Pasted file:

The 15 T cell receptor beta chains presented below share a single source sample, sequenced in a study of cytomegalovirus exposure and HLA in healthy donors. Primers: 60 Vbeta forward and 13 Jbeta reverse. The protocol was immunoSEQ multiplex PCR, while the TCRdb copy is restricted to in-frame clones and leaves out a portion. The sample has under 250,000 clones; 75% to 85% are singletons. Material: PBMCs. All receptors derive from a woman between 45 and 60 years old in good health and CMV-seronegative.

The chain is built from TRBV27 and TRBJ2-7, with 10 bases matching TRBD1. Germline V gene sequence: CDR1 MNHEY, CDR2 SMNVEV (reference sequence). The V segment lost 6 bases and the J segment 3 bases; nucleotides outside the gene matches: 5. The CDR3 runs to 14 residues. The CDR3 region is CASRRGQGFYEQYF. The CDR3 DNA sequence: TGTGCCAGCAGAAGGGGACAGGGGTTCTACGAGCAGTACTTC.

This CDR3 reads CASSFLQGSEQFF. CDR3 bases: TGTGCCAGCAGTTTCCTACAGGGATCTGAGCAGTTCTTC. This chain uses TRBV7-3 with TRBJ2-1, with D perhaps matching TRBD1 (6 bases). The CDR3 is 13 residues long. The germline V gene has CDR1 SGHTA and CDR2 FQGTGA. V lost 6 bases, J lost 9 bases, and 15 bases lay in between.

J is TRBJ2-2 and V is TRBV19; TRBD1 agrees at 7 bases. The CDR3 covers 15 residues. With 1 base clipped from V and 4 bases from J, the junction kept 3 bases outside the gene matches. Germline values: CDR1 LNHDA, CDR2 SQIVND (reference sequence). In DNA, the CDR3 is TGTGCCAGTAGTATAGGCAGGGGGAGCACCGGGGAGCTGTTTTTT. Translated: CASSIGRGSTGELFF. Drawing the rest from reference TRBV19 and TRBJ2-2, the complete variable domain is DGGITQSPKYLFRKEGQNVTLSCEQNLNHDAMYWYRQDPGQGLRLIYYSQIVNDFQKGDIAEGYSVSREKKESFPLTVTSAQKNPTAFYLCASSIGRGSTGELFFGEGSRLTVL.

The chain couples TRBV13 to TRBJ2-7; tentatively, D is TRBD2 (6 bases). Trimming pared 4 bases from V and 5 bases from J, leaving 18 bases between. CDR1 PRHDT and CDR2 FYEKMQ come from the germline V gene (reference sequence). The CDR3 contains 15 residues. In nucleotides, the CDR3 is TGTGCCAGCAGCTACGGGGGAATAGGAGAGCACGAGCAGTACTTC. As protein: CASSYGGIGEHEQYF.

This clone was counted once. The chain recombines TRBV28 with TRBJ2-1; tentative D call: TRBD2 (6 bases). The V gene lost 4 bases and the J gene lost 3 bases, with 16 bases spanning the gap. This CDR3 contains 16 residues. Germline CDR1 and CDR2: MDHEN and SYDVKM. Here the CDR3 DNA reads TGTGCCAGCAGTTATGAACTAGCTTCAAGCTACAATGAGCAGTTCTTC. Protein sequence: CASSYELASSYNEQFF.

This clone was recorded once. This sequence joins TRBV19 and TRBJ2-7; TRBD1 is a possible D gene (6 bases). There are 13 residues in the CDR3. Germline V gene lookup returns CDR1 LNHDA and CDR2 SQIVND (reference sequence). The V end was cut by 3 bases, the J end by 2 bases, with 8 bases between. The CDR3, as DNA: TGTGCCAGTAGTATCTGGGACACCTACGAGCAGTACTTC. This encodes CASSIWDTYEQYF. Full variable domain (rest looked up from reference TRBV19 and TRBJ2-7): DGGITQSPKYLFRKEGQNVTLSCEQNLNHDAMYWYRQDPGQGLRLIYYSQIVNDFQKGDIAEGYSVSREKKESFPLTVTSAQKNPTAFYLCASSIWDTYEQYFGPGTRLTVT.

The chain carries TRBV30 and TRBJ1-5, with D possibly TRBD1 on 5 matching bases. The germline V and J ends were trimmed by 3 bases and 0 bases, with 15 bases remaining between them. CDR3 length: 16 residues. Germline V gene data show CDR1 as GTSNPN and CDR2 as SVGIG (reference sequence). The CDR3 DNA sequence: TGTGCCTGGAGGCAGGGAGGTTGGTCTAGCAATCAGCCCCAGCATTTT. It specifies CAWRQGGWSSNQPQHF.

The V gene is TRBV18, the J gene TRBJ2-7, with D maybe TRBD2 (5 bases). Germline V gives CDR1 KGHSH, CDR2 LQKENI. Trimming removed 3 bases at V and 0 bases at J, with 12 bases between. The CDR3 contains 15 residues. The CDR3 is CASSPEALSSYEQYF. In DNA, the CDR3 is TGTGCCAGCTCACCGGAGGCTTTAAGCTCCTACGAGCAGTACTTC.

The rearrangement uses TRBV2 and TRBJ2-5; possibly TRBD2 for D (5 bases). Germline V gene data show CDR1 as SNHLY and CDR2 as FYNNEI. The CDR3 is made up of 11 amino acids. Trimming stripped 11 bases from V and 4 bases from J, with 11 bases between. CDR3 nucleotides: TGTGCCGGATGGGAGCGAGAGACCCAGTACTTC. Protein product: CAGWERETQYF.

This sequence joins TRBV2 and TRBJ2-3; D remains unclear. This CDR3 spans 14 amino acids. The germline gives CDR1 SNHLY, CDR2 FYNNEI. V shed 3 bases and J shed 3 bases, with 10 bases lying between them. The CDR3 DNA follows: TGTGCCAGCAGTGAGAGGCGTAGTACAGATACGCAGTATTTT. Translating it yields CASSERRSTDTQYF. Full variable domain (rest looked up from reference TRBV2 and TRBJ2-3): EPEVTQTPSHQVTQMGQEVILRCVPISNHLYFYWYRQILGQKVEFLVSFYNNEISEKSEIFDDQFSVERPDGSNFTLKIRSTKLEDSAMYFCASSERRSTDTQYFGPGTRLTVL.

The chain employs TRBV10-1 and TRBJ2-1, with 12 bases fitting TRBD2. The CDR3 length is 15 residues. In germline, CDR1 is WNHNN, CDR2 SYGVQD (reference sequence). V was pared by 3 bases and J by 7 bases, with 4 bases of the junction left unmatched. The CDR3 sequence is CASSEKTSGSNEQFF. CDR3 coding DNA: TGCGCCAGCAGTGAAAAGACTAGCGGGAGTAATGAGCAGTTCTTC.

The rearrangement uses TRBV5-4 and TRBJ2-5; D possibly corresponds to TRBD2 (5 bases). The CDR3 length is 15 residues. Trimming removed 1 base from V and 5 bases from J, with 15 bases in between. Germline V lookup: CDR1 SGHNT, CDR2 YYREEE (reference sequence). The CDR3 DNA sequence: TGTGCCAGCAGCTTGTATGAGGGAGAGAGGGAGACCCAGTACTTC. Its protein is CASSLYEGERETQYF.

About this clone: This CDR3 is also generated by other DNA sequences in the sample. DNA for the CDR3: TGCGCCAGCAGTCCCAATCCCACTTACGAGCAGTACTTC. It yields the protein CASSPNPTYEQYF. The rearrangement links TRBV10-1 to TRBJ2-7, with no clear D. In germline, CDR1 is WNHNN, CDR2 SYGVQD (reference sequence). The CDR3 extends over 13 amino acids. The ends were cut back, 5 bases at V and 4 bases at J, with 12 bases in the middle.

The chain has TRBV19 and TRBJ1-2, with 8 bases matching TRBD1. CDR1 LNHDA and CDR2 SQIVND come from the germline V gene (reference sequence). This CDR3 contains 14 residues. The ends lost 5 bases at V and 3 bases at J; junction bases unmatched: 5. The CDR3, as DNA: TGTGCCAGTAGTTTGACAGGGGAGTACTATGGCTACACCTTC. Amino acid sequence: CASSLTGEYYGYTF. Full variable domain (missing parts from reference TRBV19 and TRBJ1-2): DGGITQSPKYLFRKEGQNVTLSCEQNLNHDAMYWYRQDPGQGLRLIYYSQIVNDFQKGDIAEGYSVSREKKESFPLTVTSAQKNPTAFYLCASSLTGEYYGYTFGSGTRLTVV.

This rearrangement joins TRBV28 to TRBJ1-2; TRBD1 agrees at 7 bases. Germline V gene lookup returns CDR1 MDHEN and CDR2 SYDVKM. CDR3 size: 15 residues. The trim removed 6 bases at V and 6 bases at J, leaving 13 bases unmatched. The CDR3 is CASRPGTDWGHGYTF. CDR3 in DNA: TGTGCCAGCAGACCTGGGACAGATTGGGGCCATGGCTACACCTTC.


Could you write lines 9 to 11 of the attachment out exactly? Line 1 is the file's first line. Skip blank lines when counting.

The V gene is TRBV18, the J gene TRBJ2-7, with D maybe TRBD2 (5 bases). Germline V gives CDR1 KGHSH, CDR2 LQKENI. Trimming removed 3 bases at V and 0 bases at J, with 12 bases between. The CDR3 contains 15 residues. The CDR3 is CASSPEALSSYEQYF. In DNA, the CDR3 is TGTGCCAGCTCACCGGAGGCTTTAAGCTCCTACGAGCAGTACTTC.

The rearrangement uses TRBV2 and TRBJ2-5; possibly TRBD2 for D (5 bases). Germline V gene data show CDR1 as SNHLY and CDR2 as FYNNEI. The CDR3 is made up of 11 amino acids. Trimming stripped 11 bases from V and 4 bases from J, with 11 bases between. CDR3 nucleotides: TGTGCCGGATGGGAGCGAGAGACCCAGTACTTC. Protein product: CAGWERETQYF.

This sequence joins TRBV2 and TRBJ2-3; D remains unclear. This CDR3 spans 14 amino acids. The germline gives CDR1 SNHLY, CDR2 FYNNEI. V shed 3 bases and J shed 3 bases, with 10 bases lying between them. The CDR3 DNA follows: TGTGCCAGCAGTGAGAGGCGTAGTACAGATACGCAGTATTTT. Translating it yields CASSERRSTDTQYF. Full variable domain (rest looked up from reference TRBV2 and TRBJ2-3): EPEVTQTPSHQVTQMGQEVILRCVPISNHLYFYWYRQILGQKVEFLVSFYNNEISEKSEIFDDQFSVERPDGSNFTLKIRSTKLEDSAMYFCASSERRSTDTQYFGPGTRLTVL.